Like Saddam’s regime, VW members were antagonistic toward the UN Oil-for-Food program (known sometimes as UNSC Resolution 986), which permitted Iraq to collect a certain amount of oil revenues to “provide for the humanitarian needs of the Iraqi people.” As VW founding member Chuck Quilty once noted: “The problem [VW] saw right away was that 986 would be used by the United States to say that humanitarian problems in Iraq were taken care of and [to] allay any of those who might be concerned that sanctions were killing innocent people.” VW co-founder Bob Bossie put it this way: “The biggest problem [VW] face[s], as I see it, is Resolution 986.” Onetime VW member Charles M. Brown, who later came to view the organization as irresponsible and duplicitous, has acknowledged:
“To be perfectly frank, we were less concerned with the suffering of the Iraqi people than we were in maintaining our moral challenge to U.S. foreign policy. We did not agitate for an end to sanctions for purely humanitarian reasons; it was more important to us to maintain our moral challenge to ‘violent’ U.S. foreign policy, regardless of what happened in Iraq. For example, had we been truly interested in alleviating the suffering in Iraq, we might have considered pushing for an expanded Oil-for-Food program. Nothing could have interested us less. Indeed, we even regarded the paltry amounts of aid that we did bring to Iraq as a logistical hassle. … We were so preoccupied with our own agenda that we didn’t notice or care that the regime made use of us. When critics asked us whether the group was being exploited by the Iraqi regime, we obfuscated, and in so doing put Saddam and his minions on the same level as the U.S. government.”
In 2002, VW became a member organization of the newly formed United for Peace and Justice anti-war coalition.
After the U.S. invasion of Iraq in 2003, VW condemned the war as the latest in a long series of “misguided, ill-conceived, and criminal acts” which America had committed against the Iraqi people. Thus the group initiated a War Tax Resistance campaign demanding that the “[m]onstrous amounts of dollars” spent on the U.S. military be redirected to projects “which could reinvigorate our ailing health, housing, and school systems.” “The best way to stop the war machine is to refuse to fund it,” said VW.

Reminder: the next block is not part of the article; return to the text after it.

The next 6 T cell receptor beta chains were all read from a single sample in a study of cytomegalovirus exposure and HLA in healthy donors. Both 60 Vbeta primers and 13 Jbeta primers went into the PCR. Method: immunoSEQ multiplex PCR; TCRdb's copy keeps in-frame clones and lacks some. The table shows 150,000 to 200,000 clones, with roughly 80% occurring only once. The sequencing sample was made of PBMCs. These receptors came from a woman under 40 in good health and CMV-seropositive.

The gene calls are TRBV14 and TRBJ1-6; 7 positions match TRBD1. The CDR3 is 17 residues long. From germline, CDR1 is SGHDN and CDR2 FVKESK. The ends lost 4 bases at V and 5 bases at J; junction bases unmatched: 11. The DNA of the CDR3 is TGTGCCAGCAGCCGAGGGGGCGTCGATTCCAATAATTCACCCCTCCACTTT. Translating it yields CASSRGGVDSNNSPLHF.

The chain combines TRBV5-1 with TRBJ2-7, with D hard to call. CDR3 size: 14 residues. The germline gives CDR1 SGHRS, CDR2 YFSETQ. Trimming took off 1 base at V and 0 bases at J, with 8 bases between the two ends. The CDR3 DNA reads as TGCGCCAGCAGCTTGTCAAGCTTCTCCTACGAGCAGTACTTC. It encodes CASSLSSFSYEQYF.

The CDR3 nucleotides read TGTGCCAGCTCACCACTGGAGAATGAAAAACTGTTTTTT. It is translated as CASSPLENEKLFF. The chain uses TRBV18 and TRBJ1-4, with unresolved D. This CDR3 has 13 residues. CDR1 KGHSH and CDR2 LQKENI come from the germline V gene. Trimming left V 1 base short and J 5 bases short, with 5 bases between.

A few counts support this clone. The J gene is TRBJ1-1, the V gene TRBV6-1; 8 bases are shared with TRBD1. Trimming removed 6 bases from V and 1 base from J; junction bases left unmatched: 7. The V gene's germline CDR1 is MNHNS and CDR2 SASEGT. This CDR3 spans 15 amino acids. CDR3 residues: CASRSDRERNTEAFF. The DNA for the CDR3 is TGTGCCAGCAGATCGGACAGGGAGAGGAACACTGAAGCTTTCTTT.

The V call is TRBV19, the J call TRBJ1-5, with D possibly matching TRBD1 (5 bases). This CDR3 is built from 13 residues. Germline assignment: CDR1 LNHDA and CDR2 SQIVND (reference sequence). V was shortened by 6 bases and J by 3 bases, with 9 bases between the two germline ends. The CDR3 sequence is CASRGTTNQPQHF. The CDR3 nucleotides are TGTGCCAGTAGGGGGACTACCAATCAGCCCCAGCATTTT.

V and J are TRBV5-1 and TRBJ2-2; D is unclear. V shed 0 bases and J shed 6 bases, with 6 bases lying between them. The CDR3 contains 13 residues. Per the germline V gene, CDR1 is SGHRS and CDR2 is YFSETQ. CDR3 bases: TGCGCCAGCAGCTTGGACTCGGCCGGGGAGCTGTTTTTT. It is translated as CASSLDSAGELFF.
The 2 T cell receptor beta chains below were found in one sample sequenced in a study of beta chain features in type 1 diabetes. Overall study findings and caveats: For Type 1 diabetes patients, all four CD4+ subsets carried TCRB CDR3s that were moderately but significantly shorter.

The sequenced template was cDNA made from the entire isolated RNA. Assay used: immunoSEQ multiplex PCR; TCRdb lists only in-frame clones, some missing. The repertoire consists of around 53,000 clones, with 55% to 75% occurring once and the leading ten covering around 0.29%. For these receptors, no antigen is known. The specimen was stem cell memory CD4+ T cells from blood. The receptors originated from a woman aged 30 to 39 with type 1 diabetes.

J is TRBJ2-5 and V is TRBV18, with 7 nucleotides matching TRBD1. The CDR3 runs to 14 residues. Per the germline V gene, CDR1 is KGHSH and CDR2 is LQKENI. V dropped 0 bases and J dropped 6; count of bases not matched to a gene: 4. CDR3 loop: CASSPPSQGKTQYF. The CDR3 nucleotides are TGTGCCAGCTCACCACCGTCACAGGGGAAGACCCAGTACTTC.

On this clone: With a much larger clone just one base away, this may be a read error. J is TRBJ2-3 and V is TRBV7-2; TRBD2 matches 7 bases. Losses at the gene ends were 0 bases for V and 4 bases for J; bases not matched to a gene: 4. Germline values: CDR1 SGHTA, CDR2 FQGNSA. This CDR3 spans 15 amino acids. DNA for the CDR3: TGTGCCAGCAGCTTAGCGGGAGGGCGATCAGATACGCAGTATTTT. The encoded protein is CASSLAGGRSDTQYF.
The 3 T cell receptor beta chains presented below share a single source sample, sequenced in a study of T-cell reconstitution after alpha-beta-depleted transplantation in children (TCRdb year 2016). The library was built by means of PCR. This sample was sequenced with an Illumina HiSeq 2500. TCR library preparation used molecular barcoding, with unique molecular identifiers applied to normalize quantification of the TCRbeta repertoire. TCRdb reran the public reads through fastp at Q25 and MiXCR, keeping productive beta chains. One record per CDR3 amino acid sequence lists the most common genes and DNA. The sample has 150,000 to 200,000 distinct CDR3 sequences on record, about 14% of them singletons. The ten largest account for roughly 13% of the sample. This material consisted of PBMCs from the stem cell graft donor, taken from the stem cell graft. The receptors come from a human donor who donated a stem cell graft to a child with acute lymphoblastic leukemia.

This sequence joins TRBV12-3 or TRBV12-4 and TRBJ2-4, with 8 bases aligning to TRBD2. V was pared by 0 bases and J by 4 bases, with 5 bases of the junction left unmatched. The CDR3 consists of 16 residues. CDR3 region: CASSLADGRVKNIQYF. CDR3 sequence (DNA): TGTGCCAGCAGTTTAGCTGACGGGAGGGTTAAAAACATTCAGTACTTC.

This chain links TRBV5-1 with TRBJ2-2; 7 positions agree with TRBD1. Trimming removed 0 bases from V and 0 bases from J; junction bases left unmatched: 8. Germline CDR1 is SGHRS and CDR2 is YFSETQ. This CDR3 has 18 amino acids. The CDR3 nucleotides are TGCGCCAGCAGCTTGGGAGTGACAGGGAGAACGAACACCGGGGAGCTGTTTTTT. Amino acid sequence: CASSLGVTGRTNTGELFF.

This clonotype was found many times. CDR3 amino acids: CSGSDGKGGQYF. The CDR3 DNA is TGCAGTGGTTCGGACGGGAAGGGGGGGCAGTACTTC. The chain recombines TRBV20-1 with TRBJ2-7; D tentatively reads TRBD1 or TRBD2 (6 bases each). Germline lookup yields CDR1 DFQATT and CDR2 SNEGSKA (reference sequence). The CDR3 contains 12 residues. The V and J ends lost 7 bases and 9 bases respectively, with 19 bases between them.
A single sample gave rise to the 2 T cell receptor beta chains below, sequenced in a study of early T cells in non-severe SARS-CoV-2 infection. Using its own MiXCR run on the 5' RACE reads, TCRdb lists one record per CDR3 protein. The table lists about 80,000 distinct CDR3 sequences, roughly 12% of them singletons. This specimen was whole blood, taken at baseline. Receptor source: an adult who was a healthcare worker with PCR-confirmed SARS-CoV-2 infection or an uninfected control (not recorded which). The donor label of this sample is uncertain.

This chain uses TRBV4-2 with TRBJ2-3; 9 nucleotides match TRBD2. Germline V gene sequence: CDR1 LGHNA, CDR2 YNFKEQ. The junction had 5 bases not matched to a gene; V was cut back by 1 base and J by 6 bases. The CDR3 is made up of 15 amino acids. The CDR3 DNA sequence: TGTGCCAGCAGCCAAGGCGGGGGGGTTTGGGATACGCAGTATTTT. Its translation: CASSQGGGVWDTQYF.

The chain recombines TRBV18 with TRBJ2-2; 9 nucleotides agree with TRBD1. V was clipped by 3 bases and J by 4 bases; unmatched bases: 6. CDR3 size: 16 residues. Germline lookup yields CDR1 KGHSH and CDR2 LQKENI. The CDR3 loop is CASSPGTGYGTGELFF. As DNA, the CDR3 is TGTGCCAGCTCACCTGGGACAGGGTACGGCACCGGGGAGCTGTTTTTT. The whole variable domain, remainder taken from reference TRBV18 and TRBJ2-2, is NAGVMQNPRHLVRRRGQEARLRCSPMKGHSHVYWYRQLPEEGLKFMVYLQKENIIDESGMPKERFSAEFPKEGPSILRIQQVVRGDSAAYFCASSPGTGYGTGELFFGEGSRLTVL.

In August 2005, U.S. Federal District Judge John Bates ordered VW to finally pay the $20,000 fine that had been imposed three years earlier. In a defiant response, the organization said that because “the economic sanctions regime imposed brutal and lethal punishment on Iraqi people,” it “will not pay a penny of this fine.”
VW disbanded in October 2005 and later reconstituted itself as Voices for Creative Nonviolence.
 The sanctions were first imposed on August 6, 1990, in an attempt to compel Iraq to withdraw its military forces from Kuwait, the nation it had invaded four days earlier. After the end of the 1991 Gulf War, those sanctions—which banned all trade with Saddam Hussein’s regime but allowed Iraq to import food and medicine for humanitarian purposes—were extended and expanded. Their purpose was now to compel Iraq to verifiably disarm itself of all weapons of mass destruction.
This profile is adapted from “Confessions of a Former Anti-Sanctions Activist,” by Charles M. Brown (August 4, 2003).